Dengue is not 'next Covid-19', but threat must still be taken seriously: Experts
Although dengue is not the next Covid-19, the threat it poses must still be taken seriously, experts told The Straits Times.
This is because the disease can still kill, and may also impose a burden on hospitals and the economy here.
However, the experts added that because of the nature of dengue, any public health measures taken are unlikely to be the same as those implemented to combat the coronavirus pandemic.
Since the start of the year, the Republic has recorded more than 8,500 cases of dengue. This is more cases than for the entire 2021, and a higher caseload than the total for the same period each year from 2018 to 2021.
The National Environment Agency (NEA) has repeatedly called for vigilance in the community, warning that Singapore could see a major dengue outbreak this year, especially since the number of cases has been rising sharply even before the traditional peak dengue season from June to October.
When asked about the surge and its potential impact on public health here, Associate Professor Alex Cook, vice-dean of research at the National University of Singapore's (NUS) Saw Swee Hock School of Public Health, said: "I don't think dengue will be the next Covid-19, and we will not need the same kind of broad restrictions on liberties as we did over the last few years to respond to it."
This is because of key differences between the diseases. Covid-19, he pointed out, is very transmissible and typically gets transmitted from person to person.
This meant that before vaccines were available, the only way to stop it was through non-pharmaceutical interventions, such as safe management measures, which required members of the public making great changes to their daily lives.
However, as dengue is transmitted to humans from the bite of an infective mosquito, it can be controlled through environmental, non-pharmaceutical measures.
"The burden of these on the general population is much smaller, because much of it is done by the government rather than individuals," he said.
"However, we should not forget that dengue can make you very badly sick, and it can, and does, kill some of those who get infected," he added.
Dr Ruklanthi de Alwis, senior research fellow with Duke-NUS Medical School's Emerging Infectious Diseases Programme, agreed.
She noted that during the circuit breaker period, when Covid-19 control measures were at their tightest, the prevalence of dengue did not decrease despite infections from other diseases dropping.
"The control efforts for Covid-19, which is a respiratory pathogen, will not work for dengue," she added.
However, dengue is still not a disease to be taken lightly. Prof Cook said dengue could impact Singapore in three ways.
First, some dengue cases still need to be hospitalised, so when there is a big outbreak, the number of hospitalised dengue patients can affect hospitals' regular functioning by taking up beds that would be used for other conditions.
Second, dengue is a serious condition that could lead to patients requiring time off work or having to find alternative care arrangements for their families.
Third, dengue has economic cost for a society. Citing a recent study by the NEA, Prof Cook said that dengue may cost the economy more than $100m a year.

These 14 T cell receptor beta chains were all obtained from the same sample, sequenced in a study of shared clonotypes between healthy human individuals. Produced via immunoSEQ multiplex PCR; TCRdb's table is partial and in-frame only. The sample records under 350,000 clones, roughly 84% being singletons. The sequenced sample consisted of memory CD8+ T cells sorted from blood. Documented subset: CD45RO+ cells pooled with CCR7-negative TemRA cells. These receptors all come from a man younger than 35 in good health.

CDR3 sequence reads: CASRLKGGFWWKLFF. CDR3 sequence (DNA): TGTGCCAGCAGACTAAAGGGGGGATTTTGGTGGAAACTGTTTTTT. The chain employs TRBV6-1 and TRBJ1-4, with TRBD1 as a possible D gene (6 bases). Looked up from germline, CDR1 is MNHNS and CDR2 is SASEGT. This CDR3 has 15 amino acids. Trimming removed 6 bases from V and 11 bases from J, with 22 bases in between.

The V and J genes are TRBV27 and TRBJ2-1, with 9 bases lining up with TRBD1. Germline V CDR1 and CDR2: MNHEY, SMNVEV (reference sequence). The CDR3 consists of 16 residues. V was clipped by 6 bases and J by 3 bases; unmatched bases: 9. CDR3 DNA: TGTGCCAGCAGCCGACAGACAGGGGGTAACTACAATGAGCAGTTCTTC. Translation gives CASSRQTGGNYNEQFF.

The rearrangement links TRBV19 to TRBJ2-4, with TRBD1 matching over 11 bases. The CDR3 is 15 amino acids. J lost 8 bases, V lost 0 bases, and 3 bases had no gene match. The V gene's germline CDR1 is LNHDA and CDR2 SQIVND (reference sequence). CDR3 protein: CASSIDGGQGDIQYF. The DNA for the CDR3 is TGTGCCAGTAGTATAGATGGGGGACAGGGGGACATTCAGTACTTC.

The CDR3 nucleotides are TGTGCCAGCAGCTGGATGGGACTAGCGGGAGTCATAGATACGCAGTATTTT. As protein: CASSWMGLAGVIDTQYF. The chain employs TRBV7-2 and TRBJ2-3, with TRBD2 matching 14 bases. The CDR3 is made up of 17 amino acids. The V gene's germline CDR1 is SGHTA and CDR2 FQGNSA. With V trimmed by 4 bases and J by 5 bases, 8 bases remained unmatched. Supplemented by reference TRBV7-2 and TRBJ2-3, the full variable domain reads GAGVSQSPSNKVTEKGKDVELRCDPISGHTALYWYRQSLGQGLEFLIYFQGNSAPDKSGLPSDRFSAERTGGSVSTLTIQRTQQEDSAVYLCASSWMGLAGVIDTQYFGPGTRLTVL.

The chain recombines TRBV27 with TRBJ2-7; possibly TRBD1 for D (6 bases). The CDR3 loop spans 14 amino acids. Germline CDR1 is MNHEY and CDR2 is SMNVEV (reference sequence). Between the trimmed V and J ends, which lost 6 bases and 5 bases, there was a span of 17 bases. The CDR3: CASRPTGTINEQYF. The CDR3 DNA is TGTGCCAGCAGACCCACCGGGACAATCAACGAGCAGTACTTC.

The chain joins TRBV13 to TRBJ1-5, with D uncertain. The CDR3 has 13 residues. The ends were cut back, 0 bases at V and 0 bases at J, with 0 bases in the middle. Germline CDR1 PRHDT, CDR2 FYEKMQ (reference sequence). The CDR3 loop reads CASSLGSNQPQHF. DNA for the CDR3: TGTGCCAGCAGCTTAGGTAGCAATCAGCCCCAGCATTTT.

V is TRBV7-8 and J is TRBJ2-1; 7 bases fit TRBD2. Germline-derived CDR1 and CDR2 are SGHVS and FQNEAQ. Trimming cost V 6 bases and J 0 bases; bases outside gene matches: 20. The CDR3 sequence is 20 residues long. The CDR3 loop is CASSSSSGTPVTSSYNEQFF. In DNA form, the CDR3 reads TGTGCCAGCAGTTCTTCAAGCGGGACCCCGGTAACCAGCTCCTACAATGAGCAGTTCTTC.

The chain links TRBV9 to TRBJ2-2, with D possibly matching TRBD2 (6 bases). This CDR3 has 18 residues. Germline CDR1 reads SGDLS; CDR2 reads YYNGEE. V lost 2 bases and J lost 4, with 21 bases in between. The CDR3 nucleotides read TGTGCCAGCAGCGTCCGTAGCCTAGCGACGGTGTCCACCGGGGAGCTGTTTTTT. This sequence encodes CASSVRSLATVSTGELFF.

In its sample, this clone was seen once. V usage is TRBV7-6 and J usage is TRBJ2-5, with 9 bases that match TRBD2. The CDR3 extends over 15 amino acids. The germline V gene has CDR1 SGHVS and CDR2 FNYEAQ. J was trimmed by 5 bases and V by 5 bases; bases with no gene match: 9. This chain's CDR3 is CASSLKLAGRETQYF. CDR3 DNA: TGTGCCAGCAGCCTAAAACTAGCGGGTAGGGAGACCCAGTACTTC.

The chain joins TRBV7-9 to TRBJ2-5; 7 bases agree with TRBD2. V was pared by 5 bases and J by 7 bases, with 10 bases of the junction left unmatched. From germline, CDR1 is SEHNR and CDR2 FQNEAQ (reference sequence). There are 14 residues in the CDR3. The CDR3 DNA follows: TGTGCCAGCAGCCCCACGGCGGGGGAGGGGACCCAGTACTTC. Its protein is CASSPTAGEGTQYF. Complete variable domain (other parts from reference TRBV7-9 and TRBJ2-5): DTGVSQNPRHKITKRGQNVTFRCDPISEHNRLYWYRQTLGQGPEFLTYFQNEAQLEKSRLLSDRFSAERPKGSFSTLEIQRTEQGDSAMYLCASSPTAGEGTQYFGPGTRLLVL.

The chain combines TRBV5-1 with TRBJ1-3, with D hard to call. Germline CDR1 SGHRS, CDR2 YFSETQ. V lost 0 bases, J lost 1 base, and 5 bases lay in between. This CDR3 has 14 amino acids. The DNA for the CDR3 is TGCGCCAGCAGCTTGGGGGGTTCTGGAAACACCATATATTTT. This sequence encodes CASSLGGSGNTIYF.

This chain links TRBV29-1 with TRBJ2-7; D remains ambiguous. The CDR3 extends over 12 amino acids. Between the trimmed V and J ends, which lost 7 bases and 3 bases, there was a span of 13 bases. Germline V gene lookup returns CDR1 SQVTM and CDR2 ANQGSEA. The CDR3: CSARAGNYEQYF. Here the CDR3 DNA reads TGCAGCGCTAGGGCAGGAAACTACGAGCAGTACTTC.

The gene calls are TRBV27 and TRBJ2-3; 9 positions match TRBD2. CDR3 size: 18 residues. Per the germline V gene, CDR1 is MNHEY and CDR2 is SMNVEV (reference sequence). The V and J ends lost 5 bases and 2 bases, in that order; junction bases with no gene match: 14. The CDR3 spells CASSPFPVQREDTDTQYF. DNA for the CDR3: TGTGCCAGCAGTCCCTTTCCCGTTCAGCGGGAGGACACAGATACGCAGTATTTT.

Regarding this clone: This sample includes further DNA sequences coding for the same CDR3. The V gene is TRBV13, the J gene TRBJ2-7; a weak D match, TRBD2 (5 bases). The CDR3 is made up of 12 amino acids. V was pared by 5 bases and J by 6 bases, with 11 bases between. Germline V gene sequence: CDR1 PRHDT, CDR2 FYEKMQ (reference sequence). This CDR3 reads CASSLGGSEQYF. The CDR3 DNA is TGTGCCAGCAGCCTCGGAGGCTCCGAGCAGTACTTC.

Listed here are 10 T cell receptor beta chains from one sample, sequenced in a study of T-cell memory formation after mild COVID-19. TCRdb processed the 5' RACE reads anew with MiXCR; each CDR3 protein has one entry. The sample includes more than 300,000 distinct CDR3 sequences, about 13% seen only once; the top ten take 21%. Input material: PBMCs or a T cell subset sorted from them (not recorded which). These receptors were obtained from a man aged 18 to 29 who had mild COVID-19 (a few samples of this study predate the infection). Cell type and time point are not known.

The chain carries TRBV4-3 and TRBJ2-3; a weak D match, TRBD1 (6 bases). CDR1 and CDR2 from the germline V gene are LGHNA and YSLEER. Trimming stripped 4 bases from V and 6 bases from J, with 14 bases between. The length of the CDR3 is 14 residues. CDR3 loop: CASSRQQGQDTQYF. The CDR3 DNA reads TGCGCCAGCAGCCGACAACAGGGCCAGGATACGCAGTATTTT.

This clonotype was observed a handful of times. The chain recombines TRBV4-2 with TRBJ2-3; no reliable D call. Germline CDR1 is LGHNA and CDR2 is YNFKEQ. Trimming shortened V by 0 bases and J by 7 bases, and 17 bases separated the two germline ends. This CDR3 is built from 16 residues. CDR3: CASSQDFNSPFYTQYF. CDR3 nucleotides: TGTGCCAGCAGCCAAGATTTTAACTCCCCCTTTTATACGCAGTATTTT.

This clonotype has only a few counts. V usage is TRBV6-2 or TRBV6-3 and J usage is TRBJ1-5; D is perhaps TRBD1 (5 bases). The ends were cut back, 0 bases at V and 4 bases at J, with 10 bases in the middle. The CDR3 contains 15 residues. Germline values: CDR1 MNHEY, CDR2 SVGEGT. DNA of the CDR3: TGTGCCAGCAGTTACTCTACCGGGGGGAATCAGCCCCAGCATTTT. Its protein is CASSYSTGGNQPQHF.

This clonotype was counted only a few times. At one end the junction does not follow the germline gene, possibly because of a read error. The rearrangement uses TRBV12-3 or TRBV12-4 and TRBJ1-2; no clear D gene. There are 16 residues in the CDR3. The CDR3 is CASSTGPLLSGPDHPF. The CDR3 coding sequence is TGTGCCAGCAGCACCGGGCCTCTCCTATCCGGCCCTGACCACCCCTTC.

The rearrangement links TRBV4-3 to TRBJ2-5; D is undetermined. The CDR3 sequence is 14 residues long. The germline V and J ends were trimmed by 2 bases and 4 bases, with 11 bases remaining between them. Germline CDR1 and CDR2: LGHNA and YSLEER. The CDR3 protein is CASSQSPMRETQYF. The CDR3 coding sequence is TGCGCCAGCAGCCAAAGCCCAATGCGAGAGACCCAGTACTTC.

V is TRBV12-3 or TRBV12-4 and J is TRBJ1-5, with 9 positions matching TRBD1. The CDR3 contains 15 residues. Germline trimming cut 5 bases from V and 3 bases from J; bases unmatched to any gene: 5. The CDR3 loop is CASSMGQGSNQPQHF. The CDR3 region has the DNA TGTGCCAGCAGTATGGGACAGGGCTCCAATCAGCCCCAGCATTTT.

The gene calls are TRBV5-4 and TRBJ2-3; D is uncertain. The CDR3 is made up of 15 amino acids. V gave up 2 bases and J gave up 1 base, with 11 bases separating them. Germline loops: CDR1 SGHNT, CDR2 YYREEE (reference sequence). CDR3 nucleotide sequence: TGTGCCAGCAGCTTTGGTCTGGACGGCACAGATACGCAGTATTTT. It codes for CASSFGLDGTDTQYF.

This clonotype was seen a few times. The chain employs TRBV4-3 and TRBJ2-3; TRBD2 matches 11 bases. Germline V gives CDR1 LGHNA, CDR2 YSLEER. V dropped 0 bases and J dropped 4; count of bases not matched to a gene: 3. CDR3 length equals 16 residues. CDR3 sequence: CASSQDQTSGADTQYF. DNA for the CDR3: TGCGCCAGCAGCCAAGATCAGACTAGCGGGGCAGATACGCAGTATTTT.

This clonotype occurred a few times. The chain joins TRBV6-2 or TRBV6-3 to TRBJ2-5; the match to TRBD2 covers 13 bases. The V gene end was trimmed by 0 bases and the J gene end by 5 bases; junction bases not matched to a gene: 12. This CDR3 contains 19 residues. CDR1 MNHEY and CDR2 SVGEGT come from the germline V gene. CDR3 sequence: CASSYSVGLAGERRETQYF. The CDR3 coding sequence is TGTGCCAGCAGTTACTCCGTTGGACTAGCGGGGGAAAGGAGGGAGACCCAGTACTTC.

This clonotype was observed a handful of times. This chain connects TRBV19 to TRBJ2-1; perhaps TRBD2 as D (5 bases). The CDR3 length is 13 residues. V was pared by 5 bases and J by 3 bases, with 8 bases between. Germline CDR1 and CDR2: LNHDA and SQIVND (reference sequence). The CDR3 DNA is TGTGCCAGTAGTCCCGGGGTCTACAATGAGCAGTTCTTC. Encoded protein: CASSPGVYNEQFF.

Dr de Alwis, who is also a senior research fellow at the SingHealth Duke-NUS Viral Research and Experimental Medicine Centre, highlighted that about 75 per cent of dengue cases are asymptomatic or otherwise unreported - allowing them to act as a large hidden reservoir of the virus for mosquitoes to get infected and worsen the problem.
Aside from hidden transmission in humans, there is also transmission between infected mosquitoes and animals in the wild, which is not as well monitored and could potentially result in mutations emerging.
Prof Cook said that this year's surge in cases is likely the combined effect of various factors, rather than one single cause.
Dr de Alwis cited several factors, such as an increase in mosquitoes, the prevalence of a new dengue serotype - DenV-3 - to which not many here have immunity, a proportion of the population continuing to work from home, as well as more people going out to places in nature following the easing of safe management measures.
Asked why Singapore has been unable to eradicate dengue, both experts said that the nation has actually done very well.
But Prof Cook said the country has been the "victim of its past successes", which have led to lower levels of immunity in the population as a result of effective mosquito control campaigns in the past.
Noting that there is a reservoir of the disease in animals as well as people here, Dr de Alwis added: "As long as there are mosquitoes that can transmit... as long as we don't have vaccines that can protect the population, dengue will still be around."
She explained that being infected with dengue once grants immunity against all four serotypes for around one year, although this varies from person to person.
Afterwards, someone will still have lifelong immunity from the serotype they were infected with, but their next infection with a different serotype is likely to be more severe.
Prof Cook said that there are three things people can do to protect themselves from dengue aside from doing the mozzie wipeout.
First, install NEA's MyEnv app to be alerted of nearby clusters.
Second, consider installing mosquito netting over windows to keep the insects out.
Third, if there is a cluster nearby, wear long pants and sleeves, apply repellent, and spray insecticide in dark places at home, as mosquitoes like to rest there after a blood meal.
Dr de Alwis said: "Just because dengue is an old enemy, we shouldn't forget it does kill, especially with new serotypes - so people should be aware."